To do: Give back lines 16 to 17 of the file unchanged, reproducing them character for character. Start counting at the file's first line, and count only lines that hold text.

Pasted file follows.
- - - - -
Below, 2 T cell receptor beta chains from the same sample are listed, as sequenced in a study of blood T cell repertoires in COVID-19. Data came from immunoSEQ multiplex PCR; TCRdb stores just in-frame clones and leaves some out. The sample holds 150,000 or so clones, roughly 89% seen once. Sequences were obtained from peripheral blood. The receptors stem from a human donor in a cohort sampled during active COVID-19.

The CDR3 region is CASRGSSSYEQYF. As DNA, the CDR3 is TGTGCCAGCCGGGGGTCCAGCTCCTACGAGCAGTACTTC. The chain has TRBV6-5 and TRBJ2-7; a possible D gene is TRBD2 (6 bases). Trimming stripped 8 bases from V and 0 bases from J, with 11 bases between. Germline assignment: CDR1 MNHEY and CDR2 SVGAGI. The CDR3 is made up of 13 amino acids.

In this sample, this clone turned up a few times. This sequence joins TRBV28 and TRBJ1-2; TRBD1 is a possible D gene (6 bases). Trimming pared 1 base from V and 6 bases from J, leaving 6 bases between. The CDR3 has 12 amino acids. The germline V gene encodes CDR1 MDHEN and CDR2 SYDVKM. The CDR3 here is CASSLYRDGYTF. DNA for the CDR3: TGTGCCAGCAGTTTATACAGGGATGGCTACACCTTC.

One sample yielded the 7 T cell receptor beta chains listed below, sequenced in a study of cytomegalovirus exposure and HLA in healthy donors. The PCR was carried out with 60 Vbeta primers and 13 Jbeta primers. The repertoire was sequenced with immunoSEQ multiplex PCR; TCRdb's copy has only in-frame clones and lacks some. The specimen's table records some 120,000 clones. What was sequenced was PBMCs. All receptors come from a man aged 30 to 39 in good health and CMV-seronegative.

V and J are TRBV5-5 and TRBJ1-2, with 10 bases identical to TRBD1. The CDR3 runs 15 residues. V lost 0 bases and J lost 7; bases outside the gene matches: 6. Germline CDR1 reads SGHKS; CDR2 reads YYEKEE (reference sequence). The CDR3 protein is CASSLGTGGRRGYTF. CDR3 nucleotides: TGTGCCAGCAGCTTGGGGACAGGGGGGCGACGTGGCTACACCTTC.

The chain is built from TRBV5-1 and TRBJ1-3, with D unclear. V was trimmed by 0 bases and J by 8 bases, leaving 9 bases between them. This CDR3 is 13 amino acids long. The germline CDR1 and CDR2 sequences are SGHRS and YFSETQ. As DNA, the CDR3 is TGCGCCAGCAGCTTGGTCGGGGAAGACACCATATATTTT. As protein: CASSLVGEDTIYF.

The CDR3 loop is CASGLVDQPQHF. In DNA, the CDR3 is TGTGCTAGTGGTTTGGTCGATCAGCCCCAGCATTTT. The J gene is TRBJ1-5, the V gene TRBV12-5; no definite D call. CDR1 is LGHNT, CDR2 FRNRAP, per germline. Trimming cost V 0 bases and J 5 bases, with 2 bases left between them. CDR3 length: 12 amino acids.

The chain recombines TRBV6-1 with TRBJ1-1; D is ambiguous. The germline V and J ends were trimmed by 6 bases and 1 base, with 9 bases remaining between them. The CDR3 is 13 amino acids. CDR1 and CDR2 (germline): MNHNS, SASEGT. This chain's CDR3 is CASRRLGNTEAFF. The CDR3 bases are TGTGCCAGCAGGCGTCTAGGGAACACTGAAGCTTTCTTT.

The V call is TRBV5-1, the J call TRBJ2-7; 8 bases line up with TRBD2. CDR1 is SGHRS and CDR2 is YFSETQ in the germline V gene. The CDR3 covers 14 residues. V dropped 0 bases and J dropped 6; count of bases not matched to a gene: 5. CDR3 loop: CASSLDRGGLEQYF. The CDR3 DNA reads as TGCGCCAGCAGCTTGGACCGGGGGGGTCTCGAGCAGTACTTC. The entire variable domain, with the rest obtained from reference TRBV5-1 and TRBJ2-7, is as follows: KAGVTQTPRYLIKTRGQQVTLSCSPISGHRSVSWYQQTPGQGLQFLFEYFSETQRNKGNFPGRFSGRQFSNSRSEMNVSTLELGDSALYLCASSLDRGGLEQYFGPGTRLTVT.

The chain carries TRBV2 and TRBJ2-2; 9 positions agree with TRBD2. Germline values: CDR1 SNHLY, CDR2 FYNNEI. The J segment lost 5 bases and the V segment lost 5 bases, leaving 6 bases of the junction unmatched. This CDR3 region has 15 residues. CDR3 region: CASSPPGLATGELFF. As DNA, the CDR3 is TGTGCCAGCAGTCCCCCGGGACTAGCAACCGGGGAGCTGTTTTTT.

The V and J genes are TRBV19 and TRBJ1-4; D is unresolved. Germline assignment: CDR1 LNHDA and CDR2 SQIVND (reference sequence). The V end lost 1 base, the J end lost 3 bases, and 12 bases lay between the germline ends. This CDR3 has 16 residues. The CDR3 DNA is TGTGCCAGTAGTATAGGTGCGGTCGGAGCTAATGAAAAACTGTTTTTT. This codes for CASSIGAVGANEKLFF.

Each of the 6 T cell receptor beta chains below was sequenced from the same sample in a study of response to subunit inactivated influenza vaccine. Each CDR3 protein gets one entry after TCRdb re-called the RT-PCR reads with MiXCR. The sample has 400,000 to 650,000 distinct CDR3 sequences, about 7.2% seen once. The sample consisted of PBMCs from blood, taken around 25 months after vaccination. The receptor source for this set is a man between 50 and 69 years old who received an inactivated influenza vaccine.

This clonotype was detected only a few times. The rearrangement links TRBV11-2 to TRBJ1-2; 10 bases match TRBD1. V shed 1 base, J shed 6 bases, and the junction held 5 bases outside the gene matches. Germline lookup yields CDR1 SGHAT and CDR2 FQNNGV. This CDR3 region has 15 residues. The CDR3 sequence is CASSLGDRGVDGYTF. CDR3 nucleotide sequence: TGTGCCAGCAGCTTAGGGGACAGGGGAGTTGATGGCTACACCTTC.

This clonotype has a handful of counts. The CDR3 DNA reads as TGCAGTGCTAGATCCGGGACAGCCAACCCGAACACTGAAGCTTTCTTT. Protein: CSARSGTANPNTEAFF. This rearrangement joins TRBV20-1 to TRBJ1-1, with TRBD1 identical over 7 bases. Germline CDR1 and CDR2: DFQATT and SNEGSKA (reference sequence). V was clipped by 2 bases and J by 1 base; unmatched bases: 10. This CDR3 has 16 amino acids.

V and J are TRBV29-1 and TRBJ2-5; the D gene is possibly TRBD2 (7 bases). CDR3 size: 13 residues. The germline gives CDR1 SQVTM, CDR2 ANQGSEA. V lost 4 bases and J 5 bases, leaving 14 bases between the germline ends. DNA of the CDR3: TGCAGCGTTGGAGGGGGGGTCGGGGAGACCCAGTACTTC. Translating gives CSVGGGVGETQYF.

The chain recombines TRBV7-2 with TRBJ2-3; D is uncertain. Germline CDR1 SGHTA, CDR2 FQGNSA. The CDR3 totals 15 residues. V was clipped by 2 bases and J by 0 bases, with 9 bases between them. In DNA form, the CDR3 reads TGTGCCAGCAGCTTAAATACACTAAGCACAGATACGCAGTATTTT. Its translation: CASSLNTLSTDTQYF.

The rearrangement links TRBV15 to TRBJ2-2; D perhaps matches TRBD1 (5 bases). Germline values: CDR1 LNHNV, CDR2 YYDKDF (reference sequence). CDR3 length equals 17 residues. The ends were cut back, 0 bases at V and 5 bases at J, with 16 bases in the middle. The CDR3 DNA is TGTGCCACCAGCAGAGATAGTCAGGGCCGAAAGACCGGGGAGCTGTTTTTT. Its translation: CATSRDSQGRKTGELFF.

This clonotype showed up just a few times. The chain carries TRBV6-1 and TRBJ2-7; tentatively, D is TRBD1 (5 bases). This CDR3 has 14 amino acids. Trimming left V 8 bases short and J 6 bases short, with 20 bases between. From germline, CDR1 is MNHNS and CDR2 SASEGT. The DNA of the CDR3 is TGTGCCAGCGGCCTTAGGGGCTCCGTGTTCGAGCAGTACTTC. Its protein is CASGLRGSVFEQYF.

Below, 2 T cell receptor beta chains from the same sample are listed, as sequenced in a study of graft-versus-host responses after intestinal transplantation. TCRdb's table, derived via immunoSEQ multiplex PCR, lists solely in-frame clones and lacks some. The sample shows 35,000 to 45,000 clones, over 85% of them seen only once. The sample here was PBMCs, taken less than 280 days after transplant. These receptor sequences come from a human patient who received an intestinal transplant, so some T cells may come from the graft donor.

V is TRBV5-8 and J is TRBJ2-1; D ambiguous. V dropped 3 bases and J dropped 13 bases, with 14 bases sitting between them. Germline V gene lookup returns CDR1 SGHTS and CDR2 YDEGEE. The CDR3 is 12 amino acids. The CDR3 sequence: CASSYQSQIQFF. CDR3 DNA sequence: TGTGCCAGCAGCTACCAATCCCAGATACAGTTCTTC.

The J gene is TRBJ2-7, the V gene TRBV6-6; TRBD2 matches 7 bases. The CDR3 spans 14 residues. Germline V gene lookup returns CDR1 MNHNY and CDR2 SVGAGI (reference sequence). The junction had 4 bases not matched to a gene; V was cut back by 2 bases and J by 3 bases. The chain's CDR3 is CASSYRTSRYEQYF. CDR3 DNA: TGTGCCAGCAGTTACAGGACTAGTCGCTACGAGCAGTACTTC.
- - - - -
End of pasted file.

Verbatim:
The chain recombines TRBV7-2 with TRBJ2-3; D is uncertain. Germline CDR1 SGHTA, CDR2 FQGNSA. The CDR3 totals 15 residues. V was clipped by 2 bases and J by 0 bases, with 9 bases between them. In DNA form, the CDR3 reads TGTGCCAGCAGCTTAAATACACTAAGCACAGATACGCAGTATTTT. Its translation: CASSLNTLSTDTQYF.

The rearrangement links TRBV15 to TRBJ2-2; D perhaps matches TRBD1 (5 bases). Germline values: CDR1 LNHNV, CDR2 YYDKDF (reference sequence). CDR3 length equals 17 residues. The ends were cut back, 0 bases at V and 5 bases at J, with 16 bases in the middle. The CDR3 DNA is TGTGCCACCAGCAGAGATAGTCAGGGCCGAAAGACCGGGGAGCTGTTTTTT. Its translation: CATSRDSQGRKTGELFF.